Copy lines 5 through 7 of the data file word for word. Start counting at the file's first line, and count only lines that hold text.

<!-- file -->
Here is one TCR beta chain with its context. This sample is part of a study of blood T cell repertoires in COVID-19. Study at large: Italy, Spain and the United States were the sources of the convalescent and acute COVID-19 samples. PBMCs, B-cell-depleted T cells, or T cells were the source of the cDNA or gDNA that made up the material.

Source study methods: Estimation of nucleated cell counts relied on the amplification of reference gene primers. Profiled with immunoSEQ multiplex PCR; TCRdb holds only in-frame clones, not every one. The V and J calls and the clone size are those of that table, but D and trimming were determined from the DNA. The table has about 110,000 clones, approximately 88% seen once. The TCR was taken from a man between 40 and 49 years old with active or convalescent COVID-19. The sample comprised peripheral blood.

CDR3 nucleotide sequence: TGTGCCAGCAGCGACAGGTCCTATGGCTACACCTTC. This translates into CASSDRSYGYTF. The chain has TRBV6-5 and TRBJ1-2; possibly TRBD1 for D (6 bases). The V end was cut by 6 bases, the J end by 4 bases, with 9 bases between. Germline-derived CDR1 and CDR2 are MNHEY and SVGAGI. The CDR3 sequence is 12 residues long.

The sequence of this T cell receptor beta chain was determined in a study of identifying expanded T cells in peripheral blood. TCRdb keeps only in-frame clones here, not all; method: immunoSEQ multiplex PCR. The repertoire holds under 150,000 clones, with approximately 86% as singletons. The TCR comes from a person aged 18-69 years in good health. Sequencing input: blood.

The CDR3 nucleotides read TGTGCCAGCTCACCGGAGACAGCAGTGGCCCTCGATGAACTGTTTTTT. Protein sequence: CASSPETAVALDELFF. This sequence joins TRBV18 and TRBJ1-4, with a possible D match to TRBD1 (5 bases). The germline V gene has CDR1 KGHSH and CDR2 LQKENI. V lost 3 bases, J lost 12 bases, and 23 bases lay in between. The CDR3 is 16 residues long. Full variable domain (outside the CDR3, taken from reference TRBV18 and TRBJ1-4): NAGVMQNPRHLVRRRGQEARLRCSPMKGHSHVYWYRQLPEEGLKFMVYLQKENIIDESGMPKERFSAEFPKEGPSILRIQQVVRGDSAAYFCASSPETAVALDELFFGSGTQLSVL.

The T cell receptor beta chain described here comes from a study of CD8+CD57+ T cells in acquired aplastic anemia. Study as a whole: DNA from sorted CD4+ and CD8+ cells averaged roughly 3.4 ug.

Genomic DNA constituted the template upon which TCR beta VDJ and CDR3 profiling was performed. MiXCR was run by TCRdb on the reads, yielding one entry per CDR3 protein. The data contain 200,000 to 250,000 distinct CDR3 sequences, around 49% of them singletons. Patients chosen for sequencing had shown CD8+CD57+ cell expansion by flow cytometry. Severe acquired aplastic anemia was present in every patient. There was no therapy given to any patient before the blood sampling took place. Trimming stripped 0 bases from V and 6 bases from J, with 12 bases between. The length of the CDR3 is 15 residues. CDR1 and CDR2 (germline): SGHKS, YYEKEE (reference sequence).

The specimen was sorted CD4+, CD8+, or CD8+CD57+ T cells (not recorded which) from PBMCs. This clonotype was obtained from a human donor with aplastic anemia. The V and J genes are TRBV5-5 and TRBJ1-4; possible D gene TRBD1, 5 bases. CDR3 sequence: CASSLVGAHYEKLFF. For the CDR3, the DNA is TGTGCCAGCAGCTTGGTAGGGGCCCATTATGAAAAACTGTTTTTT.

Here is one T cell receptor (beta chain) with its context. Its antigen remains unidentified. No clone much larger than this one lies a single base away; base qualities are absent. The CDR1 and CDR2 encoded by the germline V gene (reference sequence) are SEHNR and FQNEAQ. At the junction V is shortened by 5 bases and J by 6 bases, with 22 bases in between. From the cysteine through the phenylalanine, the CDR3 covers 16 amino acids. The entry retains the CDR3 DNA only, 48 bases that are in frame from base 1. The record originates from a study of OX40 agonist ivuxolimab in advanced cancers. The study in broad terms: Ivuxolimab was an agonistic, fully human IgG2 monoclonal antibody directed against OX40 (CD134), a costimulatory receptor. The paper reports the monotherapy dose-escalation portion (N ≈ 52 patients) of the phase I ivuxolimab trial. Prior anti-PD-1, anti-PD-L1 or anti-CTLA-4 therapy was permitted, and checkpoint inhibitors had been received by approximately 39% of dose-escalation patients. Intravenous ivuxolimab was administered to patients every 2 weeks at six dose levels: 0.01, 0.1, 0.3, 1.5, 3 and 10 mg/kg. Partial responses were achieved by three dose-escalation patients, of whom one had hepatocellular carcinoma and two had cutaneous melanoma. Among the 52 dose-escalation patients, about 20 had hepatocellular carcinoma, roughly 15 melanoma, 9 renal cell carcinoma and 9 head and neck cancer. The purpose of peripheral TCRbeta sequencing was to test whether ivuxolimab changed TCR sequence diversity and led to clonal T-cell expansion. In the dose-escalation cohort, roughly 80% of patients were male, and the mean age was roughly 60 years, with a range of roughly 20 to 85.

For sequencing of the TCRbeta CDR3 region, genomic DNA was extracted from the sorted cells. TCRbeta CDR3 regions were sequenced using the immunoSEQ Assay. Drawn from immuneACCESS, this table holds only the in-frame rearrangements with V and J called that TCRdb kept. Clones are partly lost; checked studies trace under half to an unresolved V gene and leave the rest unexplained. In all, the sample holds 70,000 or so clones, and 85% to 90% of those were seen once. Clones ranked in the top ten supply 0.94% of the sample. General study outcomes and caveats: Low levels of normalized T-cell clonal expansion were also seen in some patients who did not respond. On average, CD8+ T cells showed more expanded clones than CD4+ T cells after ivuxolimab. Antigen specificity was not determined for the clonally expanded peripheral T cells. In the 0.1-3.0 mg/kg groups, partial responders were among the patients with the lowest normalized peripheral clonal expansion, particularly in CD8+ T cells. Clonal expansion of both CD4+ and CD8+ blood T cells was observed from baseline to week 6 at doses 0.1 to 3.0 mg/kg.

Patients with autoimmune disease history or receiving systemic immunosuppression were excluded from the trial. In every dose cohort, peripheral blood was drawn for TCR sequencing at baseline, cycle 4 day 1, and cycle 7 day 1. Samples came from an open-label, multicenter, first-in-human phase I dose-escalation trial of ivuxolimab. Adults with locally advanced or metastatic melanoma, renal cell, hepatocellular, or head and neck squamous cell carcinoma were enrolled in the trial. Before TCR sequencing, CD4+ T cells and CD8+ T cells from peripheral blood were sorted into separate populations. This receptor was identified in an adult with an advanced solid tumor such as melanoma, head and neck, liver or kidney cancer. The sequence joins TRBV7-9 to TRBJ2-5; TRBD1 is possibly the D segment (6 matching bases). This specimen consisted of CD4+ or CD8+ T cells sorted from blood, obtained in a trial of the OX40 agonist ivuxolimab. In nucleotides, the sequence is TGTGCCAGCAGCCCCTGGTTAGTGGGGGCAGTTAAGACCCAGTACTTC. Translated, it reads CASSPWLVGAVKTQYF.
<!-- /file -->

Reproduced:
The CDR3 nucleotides read TGTGCCAGCTCACCGGAGACAGCAGTGGCCCTCGATGAACTGTTTTTT. Protein sequence: CASSPETAVALDELFF. This sequence joins TRBV18 and TRBJ1-4, with a possible D match to TRBD1 (5 bases). The germline V gene has CDR1 KGHSH and CDR2 LQKENI. V lost 3 bases, J lost 12 bases, and 23 bases lay in between. The CDR3 is 16 residues long. Full variable domain (outside the CDR3, taken from reference TRBV18 and TRBJ1-4): NAGVMQNPRHLVRRRGQEARLRCSPMKGHSHVYWYRQLPEEGLKFMVYLQKENIIDESGMPKERFSAEFPKEGPSILRIQQVVRGDSAAYFCASSPETAVALDELFFGSGTQLSVL.

The T cell receptor beta chain described here comes from a study of CD8+CD57+ T cells in acquired aplastic anemia. Study as a whole: DNA from sorted CD4+ and CD8+ cells averaged roughly 3.4 ug.

Genomic DNA constituted the template upon which TCR beta VDJ and CDR3 profiling was performed. MiXCR was run by TCRdb on the reads, yielding one entry per CDR3 protein. The data contain 200,000 to 250,000 distinct CDR3 sequences, around 49% of them singletons. Patients chosen for sequencing had shown CD8+CD57+ cell expansion by flow cytometry. Severe acquired aplastic anemia was present in every patient. There was no therapy given to any patient before the blood sampling took place. Trimming stripped 0 bases from V and 6 bases from J, with 12 bases between. The length of the CDR3 is 15 residues. CDR1 and CDR2 (germline): SGHKS, YYEKEE (reference sequence).